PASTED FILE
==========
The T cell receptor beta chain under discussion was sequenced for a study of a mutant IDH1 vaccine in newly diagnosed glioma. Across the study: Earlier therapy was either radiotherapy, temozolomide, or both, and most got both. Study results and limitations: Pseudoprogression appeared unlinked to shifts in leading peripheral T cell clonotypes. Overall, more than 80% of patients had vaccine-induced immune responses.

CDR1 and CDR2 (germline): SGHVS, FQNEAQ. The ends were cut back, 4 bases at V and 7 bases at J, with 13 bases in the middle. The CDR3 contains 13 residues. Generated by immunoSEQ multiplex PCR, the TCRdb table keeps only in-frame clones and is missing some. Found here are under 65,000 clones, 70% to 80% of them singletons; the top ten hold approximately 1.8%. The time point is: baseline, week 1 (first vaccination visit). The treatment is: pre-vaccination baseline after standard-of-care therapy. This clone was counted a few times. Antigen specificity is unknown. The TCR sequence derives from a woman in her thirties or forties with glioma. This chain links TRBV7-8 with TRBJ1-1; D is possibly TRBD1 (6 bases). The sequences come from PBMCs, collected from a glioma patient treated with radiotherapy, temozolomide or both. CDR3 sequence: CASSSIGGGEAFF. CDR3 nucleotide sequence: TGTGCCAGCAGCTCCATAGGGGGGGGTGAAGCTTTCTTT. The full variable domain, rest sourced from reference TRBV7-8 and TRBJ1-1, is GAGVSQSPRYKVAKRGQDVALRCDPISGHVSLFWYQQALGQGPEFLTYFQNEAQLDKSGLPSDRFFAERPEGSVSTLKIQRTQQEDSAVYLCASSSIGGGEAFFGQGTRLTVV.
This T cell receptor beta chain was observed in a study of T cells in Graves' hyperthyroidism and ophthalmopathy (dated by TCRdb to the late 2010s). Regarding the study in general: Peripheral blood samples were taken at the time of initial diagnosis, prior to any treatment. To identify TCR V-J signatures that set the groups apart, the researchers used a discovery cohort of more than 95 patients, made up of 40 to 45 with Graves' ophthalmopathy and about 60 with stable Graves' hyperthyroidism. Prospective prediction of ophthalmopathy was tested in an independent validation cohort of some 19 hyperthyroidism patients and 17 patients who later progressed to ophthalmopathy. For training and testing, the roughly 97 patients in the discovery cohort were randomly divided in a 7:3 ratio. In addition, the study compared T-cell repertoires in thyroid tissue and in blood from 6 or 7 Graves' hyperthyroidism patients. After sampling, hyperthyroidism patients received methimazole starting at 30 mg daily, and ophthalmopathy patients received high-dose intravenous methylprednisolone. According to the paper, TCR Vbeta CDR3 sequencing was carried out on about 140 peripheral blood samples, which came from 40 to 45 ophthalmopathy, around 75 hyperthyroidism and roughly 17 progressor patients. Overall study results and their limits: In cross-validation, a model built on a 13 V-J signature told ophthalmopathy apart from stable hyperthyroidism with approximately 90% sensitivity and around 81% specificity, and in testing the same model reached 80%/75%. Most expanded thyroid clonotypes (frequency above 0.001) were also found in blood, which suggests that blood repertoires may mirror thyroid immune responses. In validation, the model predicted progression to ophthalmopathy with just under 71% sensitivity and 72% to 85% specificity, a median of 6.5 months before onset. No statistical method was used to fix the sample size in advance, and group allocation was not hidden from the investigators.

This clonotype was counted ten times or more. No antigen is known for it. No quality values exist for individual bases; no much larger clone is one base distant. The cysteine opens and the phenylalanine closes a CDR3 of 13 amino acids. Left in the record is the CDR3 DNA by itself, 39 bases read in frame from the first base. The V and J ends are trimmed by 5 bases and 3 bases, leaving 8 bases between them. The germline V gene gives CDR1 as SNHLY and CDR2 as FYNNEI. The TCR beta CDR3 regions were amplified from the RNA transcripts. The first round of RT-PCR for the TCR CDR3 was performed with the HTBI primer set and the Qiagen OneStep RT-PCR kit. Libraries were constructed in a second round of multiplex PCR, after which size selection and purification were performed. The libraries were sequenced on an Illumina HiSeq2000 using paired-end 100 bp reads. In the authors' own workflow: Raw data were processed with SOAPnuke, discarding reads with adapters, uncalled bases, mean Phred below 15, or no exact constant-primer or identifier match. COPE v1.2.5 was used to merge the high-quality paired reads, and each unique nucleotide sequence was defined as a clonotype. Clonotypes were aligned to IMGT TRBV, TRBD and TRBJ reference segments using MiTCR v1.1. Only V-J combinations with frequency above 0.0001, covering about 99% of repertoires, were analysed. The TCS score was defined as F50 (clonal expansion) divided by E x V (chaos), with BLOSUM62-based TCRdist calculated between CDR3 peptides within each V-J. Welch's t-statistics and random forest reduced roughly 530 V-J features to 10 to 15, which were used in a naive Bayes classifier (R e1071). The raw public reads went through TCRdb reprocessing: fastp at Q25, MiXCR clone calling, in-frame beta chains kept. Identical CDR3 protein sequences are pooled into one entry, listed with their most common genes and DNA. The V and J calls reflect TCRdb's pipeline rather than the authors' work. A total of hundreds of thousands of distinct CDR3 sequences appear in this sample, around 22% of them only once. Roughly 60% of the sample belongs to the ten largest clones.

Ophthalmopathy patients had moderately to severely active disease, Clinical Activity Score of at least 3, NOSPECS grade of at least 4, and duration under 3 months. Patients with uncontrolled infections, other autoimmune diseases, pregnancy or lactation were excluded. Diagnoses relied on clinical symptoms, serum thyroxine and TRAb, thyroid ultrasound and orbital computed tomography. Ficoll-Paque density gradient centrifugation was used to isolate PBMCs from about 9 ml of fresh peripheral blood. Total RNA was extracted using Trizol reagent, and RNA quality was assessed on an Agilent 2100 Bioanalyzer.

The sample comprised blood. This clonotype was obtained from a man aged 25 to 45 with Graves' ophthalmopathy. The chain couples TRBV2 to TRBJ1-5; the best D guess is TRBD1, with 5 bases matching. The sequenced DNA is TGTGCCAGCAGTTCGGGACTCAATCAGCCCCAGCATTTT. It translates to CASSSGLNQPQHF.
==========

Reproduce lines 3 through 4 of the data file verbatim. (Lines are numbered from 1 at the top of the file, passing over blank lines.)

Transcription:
This T cell receptor beta chain was observed in a study of T cells in Graves' hyperthyroidism and ophthalmopathy (dated by TCRdb to the late 2010s). Regarding the study in general: Peripheral blood samples were taken at the time of initial diagnosis, prior to any treatment. To identify TCR V-J signatures that set the groups apart, the researchers used a discovery cohort of more than 95 patients, made up of 40 to 45 with Graves' ophthalmopathy and about 60 with stable Graves' hyperthyroidism. Prospective prediction of ophthalmopathy was tested in an independent validation cohort of some 19 hyperthyroidism patients and 17 patients who later progressed to ophthalmopathy. For training and testing, the roughly 97 patients in the discovery cohort were randomly divided in a 7:3 ratio. In addition, the study compared T-cell repertoires in thyroid tissue and in blood from 6 or 7 Graves' hyperthyroidism patients. After sampling, hyperthyroidism patients received methimazole starting at 30 mg daily, and ophthalmopathy patients received high-dose intravenous methylprednisolone. According to the paper, TCR Vbeta CDR3 sequencing was carried out on about 140 peripheral blood samples, which came from 40 to 45 ophthalmopathy, around 75 hyperthyroidism and roughly 17 progressor patients. Overall study results and their limits: In cross-validation, a model built on a 13 V-J signature told ophthalmopathy apart from stable hyperthyroidism with approximately 90% sensitivity and around 81% specificity, and in testing the same model reached 80%/75%. Most expanded thyroid clonotypes (frequency above 0.001) were also found in blood, which suggests that blood repertoires may mirror thyroid immune responses. In validation, the model predicted progression to ophthalmopathy with just under 71% sensitivity and 72% to 85% specificity, a median of 6.5 months before onset. No statistical method was used to fix the sample size in advance, and group allocation was not hidden from the investigators.

This clonotype was counted ten times or more. No antigen is known for it. No quality values exist for individual bases; no much larger clone is one base distant. The cysteine opens and the phenylalanine closes a CDR3 of 13 amino acids. Left in the record is the CDR3 DNA by itself, 39 bases read in frame from the first base. The V and J ends are trimmed by 5 bases and 3 bases, leaving 8 bases between them. The germline V gene gives CDR1 as SNHLY and CDR2 as FYNNEI. The TCR beta CDR3 regions were amplified from the RNA transcripts. The first round of RT-PCR for the TCR CDR3 was performed with the HTBI primer set and the Qiagen OneStep RT-PCR kit. Libraries were constructed in a second round of multiplex PCR, after which size selection and purification were performed. The libraries were sequenced on an Illumina HiSeq2000 using paired-end 100 bp reads. In the authors' own workflow: Raw data were processed with SOAPnuke, discarding reads with adapters, uncalled bases, mean Phred below 15, or no exact constant-primer or identifier match. COPE v1.2.5 was used to merge the high-quality paired reads, and each unique nucleotide sequence was defined as a clonotype. Clonotypes were aligned to IMGT TRBV, TRBD and TRBJ reference segments using MiTCR v1.1. Only V-J combinations with frequency above 0.0001, covering about 99% of repertoires, were analysed. The TCS score was defined as F50 (clonal expansion) divided by E x V (chaos), with BLOSUM62-based TCRdist calculated between CDR3 peptides within each V-J. Welch's t-statistics and random forest reduced roughly 530 V-J features to 10 to 15, which were used in a naive Bayes classifier (R e1071). The raw public reads went through TCRdb reprocessing: fastp at Q25, MiXCR clone calling, in-frame beta chains kept. Identical CDR3 protein sequences are pooled into one entry, listed with their most common genes and DNA. The V and J calls reflect TCRdb's pipeline rather than the authors' work. A total of hundreds of thousands of distinct CDR3 sequences appear in this sample, around 22% of them only once. Roughly 60% of the sample belongs to the ten largest clones.